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When firefighting is not enough: The humanitarian community needs better risk management

Rasmus Heltberg's picture

A new report by the United Nations Office for Coordination of Humanitarian Affairs (OCHA) Saving Lives Today and Tomorrow is a wakeup call to the humanitarian community to improve risk management. The report builds on and has several parallels to the World Development Report (WDR) 2014 on Risk and Opportunity: Managing Risk for Development, and I was therefore invited to speak at its UN launch in New York last week.

Humanitarian actors – a broad swath of UN agencies and NGOs – are the global community’s firefighters. These are the people that provide essential food and shelter in places like Afghanistan, Central African Republic, Somalia, Syria, the Sahel, and Tagloban, Philippines—many times putting their own lives on the line. The problem: humanitarian actors are set up to fight acute disasters but are increasingly being pulled in to complex and protracted crises. No longer is humanitarian assistance a short-lived gesture of support during an unforeseeable emergency. Of the 22 countries that had an Interagency Appeal for fundraising, 21 had at least one other crisis in the last ten years. The average length of time that a forcibly displaced person spends in displacement is around 20 years, yet most forced displacement continues to be managed as a short-term crisis.

The status quo is unsustainable, inefficient, and ineffective as the aptly titled OCHA report makes clear. Modern fire departments spend most of their time on fire prevention rather than putting out fires.  Yet when it comes to humanitarian crises, billions are spent on firefighting and very little on prevention. A serious rethinking of the international community’s approach to managing the risks of major crises and disasters is long overdue.

OCHA’s Savings Lives Today and Tomorrow shares with the WDR 2014 the focus on better risk management as the way to save lives, save costs, avert disasters, and unleash opportunity. It adopts the WDR’s definition of risk management as the process of confronting risks, preparing for them, and coping with their effects. Where the WDR 2014 focuses on how the development community can strengthen risk management, OCHA’s report does the same for the humanitarian community. Like the WDR, the report insists that the availability of information is not the key to improving risk management, citing examples from Somalia and elsewhere where early information did not lead to timely action. The report cites barriers to improving crisis risk management from lack of leadership, insufficient support from donors and the general public, organizational inertia, and the increasingly meaningless divide between humanitarian and development actors.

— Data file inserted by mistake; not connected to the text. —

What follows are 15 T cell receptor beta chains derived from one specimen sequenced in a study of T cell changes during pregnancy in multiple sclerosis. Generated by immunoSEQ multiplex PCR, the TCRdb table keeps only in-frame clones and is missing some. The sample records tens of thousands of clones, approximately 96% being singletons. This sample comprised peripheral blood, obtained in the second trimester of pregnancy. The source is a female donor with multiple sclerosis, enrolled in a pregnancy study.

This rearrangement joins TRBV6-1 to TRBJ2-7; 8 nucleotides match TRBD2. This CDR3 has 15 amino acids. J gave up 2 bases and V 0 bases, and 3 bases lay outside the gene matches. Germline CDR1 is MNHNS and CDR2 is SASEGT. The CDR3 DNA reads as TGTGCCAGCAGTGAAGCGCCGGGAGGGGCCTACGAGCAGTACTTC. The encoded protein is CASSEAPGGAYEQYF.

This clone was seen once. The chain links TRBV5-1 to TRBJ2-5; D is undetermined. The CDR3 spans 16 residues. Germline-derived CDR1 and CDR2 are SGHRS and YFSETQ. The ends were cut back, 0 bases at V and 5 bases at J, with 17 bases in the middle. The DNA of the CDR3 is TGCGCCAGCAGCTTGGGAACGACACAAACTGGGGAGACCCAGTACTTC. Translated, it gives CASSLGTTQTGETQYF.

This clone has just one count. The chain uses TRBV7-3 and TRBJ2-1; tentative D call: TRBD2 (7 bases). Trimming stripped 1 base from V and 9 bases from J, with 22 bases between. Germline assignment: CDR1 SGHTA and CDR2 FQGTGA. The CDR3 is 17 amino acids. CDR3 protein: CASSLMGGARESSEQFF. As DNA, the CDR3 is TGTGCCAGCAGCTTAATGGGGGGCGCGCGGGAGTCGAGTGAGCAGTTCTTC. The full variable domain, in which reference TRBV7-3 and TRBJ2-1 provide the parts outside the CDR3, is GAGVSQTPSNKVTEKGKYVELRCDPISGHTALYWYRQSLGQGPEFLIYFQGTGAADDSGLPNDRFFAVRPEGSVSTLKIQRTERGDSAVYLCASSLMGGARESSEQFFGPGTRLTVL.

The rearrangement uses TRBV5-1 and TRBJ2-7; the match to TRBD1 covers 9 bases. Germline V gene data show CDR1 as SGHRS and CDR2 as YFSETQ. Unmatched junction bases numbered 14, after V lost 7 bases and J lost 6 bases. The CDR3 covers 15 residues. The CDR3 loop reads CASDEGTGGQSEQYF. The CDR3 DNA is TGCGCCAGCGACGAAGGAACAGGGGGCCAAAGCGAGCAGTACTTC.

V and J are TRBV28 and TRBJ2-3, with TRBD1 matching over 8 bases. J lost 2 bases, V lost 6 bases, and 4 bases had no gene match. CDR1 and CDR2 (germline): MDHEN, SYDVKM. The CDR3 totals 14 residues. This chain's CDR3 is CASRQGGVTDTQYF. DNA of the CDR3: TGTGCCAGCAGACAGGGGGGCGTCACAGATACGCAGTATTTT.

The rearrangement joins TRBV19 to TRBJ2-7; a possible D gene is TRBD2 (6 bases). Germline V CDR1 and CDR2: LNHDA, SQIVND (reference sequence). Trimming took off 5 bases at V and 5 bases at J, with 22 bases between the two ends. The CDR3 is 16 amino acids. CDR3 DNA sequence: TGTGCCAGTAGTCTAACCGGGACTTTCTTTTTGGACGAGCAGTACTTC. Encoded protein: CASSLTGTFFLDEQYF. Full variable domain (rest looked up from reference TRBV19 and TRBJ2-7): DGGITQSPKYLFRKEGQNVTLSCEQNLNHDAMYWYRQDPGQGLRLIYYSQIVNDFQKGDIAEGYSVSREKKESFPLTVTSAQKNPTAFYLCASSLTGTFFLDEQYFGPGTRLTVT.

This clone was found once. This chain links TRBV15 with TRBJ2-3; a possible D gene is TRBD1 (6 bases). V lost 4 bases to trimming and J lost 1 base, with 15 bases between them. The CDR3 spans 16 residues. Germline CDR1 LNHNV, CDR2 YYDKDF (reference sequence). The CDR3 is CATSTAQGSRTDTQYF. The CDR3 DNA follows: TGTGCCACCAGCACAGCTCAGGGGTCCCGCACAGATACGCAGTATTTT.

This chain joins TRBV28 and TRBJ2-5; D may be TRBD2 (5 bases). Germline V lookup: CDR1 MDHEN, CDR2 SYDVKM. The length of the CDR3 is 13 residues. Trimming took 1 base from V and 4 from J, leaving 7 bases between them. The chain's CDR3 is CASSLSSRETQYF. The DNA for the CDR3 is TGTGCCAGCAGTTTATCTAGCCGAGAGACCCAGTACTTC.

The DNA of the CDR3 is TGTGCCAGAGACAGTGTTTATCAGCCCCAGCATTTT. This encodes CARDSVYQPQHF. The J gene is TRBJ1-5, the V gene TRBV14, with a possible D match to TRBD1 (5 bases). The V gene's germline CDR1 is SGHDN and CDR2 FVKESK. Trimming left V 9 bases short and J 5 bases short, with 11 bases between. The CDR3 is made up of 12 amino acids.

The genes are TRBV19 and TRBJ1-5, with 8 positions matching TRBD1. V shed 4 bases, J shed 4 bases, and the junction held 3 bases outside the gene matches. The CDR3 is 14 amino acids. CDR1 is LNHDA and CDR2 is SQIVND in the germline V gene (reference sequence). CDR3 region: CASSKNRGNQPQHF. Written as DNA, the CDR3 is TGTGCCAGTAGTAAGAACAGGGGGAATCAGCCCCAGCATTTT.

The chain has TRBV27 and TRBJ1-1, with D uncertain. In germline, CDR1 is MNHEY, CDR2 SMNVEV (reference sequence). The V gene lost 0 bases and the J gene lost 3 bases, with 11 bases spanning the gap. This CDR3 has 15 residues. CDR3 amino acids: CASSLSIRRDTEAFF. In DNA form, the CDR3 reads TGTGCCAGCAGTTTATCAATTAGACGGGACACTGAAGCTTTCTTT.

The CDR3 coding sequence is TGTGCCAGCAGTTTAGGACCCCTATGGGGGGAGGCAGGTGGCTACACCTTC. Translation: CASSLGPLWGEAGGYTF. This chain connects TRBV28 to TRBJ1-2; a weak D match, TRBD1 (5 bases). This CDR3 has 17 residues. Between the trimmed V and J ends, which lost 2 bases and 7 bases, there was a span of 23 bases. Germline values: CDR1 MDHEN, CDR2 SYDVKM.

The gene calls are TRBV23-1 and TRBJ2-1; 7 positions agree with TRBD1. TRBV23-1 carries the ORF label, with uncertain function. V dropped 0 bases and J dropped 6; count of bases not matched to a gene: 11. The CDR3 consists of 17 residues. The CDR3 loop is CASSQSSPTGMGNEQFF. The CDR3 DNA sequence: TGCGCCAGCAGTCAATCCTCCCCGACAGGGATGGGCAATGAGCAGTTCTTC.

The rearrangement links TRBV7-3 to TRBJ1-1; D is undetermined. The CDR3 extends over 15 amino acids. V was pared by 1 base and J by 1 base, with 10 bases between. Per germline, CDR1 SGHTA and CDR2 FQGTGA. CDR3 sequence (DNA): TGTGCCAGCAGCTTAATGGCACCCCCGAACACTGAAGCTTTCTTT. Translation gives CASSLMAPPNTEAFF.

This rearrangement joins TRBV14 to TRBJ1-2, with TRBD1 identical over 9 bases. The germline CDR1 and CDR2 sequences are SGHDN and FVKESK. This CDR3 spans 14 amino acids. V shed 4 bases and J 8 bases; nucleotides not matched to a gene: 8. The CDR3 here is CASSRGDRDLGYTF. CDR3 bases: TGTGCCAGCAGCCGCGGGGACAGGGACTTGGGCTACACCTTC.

What can be done to shift from ad hoc crisis response to systematic risk management? The report has some good ideas on advocacy, more use of insurance, planning based on shared risk assessments, and hints at the potential need to reform humanitarian funding mechanisms. However, the report in my view doesn’t go far enough on how empowering citizens could help people demand more responsible risk management from their local and national governments. ICT, open data, and freedom of the press have the potential to transform the nature of governments’ accountability to their citizens and enable people themselves to demand better safety.

The report also doesn’t go far enough in advocating institutional reforms to risk management. Better risk management requires long-term preventative thinking in a world that often favors short-term, reactive approaches. Many clever people have advocated a shift from response to resilience to little avail. In the WDR, we recommend national risk boards and other institutional reforms creating formal entities responsible for overseeing risk management. In this spirit, the humanitarian community should consider creating a watchdog agency that holds everybody— donors, national governments, NGOs, UN agencies, and the MDBs—accountable for improving the balance between fighting today’s fires and preventing tomorrow’s.

This institutional reform should send a clear signal that the balance between response and preparation has to be improved. And then it should hold agencies and partners accountable for doing it in practice.
 
The webcast of the event is available online here. Pictures of the event are here.
 

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